The Other Side

Lucy Bauer
The Other Side
Strange places, old hotels. People flowing in and out of doors with numbers and doors without, passing through corridors leading who knows where. Things changing over time, yet staying the same. Some rooms open to all, some closed to prying eyes. Lines that should not be crossed.
It was the Tiffany lamp that did it: the colourful glass shade, intertwining leaves and flowers. Normally, I would be the last person to defy a request to “Please keep out“ but the fragile chain was strung low across the corridor between the door of my room and the next, and the lamp, glowing dimly, was so very pretty. It stood on a small antique table just beyond the door next to mine; beyond that, the corridor melted into darkness.
I had to have a closer look. Carefully, I stepped over the chain. Scarcely had my foot touched the other side when a woman swept round round the dark corner that I had taken for a dead end. I retrieved my foot clumsily, catching it on the chain and setting it swinging. The woman greeted me with a crooked smile, “Hello there!“
“Hello,“ I replied, feeling caught in the act, but she appeared unconcerned by my transgression. She stopped at the door of the room on the other side of the chain and gave me a sideways look.
“New here?“
“Arrived yesterday.“
Now that it seemed I was not to be accused of trepassing, I relaxed enough to take stock of my new acquaintance. She was about my age, or perhaps over twenty-five, but immeasurably more stylish and self-assured. Her retro look, so fashionable but so hard to pull off for the likes of me, was breathtakingly glamorous. She was appraising me too. Her eyes travelled up and down the length of me and one immaculately powdered cheek twitched with a smile that was just short of a smirk. The blatant scrutiny unnerved me; I felt bedraggled.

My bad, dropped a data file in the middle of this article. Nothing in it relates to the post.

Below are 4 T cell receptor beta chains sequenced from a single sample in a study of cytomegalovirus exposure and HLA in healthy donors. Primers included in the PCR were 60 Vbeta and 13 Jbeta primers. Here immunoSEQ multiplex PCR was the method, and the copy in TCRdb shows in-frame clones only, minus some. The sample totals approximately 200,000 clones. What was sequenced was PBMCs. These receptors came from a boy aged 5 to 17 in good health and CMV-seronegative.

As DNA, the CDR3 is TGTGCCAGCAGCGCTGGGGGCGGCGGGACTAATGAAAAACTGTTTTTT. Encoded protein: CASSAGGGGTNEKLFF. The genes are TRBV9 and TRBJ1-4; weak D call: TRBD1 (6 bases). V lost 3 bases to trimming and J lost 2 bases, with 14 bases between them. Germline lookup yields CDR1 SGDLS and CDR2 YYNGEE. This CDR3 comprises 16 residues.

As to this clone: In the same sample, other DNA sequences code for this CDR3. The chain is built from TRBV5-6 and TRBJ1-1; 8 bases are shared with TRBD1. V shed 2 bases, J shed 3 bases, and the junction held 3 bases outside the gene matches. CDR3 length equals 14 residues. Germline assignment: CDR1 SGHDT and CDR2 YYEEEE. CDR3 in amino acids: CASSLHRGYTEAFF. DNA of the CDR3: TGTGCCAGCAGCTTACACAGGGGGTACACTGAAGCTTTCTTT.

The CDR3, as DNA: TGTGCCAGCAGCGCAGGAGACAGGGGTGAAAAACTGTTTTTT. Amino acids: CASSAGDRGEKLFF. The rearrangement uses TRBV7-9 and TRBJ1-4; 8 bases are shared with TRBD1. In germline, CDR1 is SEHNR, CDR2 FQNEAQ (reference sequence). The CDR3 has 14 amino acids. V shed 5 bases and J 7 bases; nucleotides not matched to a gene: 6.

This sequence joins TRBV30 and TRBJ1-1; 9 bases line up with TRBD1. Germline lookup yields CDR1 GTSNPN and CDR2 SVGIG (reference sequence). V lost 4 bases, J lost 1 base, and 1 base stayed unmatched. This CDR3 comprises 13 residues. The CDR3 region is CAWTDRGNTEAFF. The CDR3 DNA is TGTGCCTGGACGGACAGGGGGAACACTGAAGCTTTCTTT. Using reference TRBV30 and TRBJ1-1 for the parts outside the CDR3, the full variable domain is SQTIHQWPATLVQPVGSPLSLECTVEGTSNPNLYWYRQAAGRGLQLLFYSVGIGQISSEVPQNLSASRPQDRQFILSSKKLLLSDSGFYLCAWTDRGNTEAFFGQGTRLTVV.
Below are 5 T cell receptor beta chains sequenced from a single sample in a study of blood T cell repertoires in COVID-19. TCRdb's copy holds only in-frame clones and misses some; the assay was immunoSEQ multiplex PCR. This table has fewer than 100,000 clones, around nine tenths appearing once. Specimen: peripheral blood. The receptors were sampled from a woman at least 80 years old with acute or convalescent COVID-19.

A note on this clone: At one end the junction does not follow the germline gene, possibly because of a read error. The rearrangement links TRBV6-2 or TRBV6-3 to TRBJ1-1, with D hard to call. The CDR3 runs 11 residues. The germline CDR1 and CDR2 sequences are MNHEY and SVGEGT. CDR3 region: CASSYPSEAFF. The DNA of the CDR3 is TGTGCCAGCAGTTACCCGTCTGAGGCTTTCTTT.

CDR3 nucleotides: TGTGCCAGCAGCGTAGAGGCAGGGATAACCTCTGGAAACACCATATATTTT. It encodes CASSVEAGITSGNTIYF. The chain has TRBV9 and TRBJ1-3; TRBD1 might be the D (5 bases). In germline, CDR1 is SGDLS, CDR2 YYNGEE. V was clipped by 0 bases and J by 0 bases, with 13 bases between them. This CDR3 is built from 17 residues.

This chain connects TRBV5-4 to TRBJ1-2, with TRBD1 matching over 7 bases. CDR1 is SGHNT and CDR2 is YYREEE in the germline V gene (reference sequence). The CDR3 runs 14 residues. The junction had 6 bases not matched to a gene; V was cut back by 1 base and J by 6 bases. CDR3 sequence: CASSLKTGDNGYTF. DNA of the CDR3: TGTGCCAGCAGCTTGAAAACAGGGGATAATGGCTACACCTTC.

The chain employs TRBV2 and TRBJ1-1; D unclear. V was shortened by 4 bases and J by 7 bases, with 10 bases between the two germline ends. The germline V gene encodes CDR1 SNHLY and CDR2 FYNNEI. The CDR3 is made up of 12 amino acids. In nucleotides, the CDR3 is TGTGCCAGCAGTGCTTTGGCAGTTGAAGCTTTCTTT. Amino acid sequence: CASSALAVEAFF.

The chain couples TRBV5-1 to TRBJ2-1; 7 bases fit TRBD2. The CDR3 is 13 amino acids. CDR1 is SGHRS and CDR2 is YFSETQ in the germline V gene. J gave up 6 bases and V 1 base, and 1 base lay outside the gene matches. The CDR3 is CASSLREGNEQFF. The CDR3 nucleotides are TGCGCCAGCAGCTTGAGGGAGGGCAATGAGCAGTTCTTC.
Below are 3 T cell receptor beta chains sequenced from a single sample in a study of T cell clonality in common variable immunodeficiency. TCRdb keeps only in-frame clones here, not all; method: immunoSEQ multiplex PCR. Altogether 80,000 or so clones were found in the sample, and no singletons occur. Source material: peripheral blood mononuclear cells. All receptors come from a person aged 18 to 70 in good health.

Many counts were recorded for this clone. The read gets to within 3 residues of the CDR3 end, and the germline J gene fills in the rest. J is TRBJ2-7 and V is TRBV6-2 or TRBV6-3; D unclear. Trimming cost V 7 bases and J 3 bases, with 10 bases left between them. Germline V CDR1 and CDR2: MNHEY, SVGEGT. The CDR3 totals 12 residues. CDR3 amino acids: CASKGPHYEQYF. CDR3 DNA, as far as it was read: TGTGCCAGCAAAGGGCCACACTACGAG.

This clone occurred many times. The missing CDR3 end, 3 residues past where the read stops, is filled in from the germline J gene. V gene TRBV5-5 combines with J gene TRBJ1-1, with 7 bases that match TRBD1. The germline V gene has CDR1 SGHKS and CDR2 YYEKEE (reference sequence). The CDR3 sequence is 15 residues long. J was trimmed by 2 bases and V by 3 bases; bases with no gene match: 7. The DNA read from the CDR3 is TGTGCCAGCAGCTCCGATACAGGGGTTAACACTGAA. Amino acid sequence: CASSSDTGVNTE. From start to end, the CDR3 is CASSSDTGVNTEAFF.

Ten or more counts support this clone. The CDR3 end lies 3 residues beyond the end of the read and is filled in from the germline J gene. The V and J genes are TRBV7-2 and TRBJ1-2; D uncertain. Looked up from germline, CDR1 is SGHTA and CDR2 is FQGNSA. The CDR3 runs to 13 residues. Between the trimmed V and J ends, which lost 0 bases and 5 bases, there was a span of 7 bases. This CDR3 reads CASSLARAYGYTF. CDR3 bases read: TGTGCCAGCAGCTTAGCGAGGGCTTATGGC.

“Since you‘re next door, you might as well know I’m Betty. I’m a secretary here.“
“Elizabeth,“ I replied. It was awkward; no hand crossed the chain in greeting. Betty threw back her coiffed head with a peal of laughter.
“Betty, Beth, Liz - all these variations on Elizabeth! Our parents just couldn’t resist the temptation to follow the royal example, could they? Yours opted for the posh version!“
So we did have something in common, if only a name, though I was sure my parents‘ choice had not been influenced by royal preferences of ninety years ago. Betty studied me again with her quizzical smile.
“And what brings you here – Elizabeth?“ I heard contempt in the way she exaggerated each syllable of my name.
“My husband. He’s joining me on Friday.“
It came out all wrong. Ron was treating me to some spa luxury while he attended the advanced flying course that he had been dreaming of for so long. The airfield was nearby but Ron said it was important for him to take advantage of the accommodation available there as there would be theory classes in the evening. Coming back to the hotel every night would be a distraction. This had been a disappointment to me but I hadn’t said so.
“He’s at the airfield, training,“ I added lamely.
“Is he now!“ Betty exclaimed. “Well, I could tell you a thing or two about what goes on down at the airfield.“ She examined a perfect fingernail, painted lips pressed together as if trying to suppress that smile. “Not long married, I suppose? That’ll be how hubby managed to get you in here. Lucky you – doesn‘t often happen.“
I was confused and irritated. What had the fact that we had only been married for a couple of months to do with it and I couldn‘t recall Ron saying there had been any problem booking the room; a quick online transaction was all it took.
“Anyway,“ she continued, “you want to keep an eye on that man of yours, Lizzie.“ She paused, her hand caressing the handle of the door, her features suddenly serious. When she spoke again, her voice was low. “You see, I had one once who said he‘d be joining me here later. Went out, never came back.“ She looked up, straight at me. “Vanished – just like that! Into thin air.“ She grimaced. “Couldn‘t really blame him, though.“
Betty turned the handle and pushed the door open. I tried to see inside but it was gloomy.
“Anyway, I‘m absolutely dying for a cigarette. The boss doesn‘t like us girls smoking – says it’s not ladylike. But between you and me, Liz, I’m no lady!“ And with a shrug, a backward glance, and a theatrical wink, Betty was gone.